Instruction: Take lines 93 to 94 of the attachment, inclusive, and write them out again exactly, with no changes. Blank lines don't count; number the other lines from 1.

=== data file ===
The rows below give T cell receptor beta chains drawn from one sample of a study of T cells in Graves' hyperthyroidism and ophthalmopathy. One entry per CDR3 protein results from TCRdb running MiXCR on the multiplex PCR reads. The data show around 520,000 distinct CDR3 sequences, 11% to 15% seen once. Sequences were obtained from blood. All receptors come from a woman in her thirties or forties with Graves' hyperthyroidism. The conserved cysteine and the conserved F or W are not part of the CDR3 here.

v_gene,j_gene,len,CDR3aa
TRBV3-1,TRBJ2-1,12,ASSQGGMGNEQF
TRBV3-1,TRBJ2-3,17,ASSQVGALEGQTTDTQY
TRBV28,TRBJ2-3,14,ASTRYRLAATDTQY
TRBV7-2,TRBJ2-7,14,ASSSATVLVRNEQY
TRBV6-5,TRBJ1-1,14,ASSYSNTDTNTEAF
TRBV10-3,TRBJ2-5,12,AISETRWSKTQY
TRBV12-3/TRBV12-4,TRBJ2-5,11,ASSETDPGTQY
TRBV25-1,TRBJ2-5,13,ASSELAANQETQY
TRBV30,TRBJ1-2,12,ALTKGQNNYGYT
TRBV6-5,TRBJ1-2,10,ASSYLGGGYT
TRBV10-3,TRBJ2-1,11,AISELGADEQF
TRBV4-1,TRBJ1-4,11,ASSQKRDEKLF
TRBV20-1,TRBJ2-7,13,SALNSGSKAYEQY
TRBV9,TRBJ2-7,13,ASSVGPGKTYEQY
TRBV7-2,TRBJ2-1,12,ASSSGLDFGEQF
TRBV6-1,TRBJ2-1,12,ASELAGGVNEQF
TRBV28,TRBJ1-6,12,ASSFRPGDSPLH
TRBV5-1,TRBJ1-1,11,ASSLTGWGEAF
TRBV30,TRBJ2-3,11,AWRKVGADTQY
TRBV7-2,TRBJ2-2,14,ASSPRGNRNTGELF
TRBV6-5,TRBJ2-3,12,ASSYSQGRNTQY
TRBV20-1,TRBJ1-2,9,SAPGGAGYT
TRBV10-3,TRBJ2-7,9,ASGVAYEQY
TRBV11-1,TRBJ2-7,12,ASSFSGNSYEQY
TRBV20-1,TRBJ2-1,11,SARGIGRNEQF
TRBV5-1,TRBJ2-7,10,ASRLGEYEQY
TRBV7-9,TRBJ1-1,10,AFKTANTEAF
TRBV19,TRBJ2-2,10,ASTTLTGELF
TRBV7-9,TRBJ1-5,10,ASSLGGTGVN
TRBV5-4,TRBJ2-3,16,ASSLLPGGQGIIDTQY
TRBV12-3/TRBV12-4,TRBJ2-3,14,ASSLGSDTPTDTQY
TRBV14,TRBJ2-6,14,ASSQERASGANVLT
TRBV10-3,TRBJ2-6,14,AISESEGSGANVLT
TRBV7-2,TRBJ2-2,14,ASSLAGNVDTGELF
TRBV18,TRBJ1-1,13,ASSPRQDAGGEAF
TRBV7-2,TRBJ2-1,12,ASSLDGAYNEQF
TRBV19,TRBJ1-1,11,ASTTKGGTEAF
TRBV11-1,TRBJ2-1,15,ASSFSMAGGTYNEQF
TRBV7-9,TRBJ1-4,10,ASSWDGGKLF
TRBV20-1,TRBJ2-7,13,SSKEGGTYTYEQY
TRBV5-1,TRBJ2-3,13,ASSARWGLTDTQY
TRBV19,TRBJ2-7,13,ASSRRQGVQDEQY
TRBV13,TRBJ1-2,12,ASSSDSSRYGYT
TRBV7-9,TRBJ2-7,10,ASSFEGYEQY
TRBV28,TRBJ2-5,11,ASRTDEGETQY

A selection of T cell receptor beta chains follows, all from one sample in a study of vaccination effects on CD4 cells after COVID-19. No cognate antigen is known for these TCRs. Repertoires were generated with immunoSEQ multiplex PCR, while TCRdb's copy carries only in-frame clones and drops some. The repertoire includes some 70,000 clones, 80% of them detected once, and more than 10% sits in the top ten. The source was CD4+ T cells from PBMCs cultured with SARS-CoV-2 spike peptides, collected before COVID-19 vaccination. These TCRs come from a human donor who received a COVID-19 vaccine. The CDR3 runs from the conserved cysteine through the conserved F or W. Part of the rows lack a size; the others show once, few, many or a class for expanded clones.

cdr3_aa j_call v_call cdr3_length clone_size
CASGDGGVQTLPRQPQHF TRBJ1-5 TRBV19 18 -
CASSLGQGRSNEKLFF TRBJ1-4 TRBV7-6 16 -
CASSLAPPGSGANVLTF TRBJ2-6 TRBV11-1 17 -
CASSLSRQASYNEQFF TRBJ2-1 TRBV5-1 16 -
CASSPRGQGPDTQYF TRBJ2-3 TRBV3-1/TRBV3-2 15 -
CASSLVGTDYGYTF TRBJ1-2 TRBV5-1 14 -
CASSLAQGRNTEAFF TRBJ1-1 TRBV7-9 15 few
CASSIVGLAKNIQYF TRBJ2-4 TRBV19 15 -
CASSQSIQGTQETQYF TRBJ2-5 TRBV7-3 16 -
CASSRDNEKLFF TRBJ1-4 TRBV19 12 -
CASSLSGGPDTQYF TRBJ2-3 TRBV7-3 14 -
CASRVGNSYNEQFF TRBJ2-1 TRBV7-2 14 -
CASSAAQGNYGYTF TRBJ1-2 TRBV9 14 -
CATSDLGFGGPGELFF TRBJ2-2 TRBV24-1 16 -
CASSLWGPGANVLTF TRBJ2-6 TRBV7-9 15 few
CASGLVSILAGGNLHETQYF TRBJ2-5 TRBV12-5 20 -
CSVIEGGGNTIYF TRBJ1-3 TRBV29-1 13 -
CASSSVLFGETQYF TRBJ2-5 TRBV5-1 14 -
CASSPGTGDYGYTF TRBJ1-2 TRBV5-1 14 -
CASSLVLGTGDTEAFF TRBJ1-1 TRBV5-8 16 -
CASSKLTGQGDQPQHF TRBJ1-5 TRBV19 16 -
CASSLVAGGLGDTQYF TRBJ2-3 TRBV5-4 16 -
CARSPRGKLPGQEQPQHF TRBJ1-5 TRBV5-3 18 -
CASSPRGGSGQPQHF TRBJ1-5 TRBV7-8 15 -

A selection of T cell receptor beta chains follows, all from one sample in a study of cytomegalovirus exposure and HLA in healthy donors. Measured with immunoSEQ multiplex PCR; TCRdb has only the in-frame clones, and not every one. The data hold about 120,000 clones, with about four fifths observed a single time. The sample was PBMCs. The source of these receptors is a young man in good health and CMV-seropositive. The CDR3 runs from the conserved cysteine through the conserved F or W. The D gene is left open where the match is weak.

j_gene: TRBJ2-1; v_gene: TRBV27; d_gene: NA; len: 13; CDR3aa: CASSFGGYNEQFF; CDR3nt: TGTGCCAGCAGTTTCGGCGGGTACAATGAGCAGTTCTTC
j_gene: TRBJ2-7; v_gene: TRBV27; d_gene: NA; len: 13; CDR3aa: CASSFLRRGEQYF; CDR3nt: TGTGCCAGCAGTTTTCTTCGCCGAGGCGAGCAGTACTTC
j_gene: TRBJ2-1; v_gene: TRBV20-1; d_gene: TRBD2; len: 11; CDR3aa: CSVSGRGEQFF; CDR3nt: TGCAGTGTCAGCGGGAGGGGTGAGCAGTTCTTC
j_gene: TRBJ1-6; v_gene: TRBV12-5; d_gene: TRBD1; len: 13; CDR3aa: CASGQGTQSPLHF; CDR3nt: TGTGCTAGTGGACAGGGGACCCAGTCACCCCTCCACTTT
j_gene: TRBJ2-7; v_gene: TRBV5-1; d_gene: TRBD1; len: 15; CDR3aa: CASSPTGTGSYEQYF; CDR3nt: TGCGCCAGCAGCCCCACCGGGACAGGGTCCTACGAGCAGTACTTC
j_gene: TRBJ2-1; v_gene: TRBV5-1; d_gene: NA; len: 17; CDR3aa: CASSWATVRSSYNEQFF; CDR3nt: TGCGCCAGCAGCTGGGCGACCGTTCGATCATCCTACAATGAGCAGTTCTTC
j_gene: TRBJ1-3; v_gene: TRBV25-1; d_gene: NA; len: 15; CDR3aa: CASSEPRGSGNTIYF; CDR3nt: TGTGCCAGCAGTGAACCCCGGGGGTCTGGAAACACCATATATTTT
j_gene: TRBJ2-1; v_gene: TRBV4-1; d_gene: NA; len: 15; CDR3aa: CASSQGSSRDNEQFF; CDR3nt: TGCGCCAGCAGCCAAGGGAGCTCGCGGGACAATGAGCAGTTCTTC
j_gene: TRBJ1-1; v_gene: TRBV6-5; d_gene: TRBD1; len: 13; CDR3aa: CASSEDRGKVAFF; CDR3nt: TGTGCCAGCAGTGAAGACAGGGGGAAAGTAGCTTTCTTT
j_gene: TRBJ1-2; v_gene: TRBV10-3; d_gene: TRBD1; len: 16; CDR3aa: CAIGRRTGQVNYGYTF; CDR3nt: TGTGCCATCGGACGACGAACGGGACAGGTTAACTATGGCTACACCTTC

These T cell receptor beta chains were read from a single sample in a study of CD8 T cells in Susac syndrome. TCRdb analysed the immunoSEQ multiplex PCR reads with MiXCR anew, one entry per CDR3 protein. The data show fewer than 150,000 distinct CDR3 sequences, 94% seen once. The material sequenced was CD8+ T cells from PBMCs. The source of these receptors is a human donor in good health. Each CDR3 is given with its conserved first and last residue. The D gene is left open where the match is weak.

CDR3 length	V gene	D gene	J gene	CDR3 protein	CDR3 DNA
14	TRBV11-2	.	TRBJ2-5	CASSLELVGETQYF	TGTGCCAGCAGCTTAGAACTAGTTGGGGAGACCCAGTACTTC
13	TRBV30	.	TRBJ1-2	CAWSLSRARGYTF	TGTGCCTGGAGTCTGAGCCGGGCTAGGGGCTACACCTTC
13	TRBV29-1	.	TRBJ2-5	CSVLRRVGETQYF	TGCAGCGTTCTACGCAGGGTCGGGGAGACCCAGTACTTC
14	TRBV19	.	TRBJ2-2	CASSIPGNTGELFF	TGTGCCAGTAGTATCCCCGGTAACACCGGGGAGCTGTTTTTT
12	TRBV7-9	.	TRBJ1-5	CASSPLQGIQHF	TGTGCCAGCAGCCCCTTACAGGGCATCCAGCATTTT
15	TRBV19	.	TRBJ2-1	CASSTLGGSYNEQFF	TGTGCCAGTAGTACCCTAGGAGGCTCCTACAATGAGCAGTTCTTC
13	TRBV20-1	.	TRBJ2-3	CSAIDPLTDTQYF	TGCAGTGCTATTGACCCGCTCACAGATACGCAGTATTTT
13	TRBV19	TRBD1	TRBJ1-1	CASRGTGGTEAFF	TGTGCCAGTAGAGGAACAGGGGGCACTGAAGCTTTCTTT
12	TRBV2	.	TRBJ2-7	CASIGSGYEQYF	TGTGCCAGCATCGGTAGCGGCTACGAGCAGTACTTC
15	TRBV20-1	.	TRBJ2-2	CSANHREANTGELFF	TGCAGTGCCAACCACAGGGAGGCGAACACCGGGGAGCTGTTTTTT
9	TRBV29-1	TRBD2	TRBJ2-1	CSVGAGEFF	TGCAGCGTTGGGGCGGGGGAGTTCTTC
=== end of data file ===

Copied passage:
13	TRBV20-1	.	TRBJ2-3	CSAIDPLTDTQYF	TGCAGTGCTATTGACCCGCTCACAGATACGCAGTATTTT
13	TRBV19	TRBD1	TRBJ1-1	CASRGTGGTEAFF	TGTGCCAGTAGAGGAACAGGGGGCACTGAAGCTTTCTTT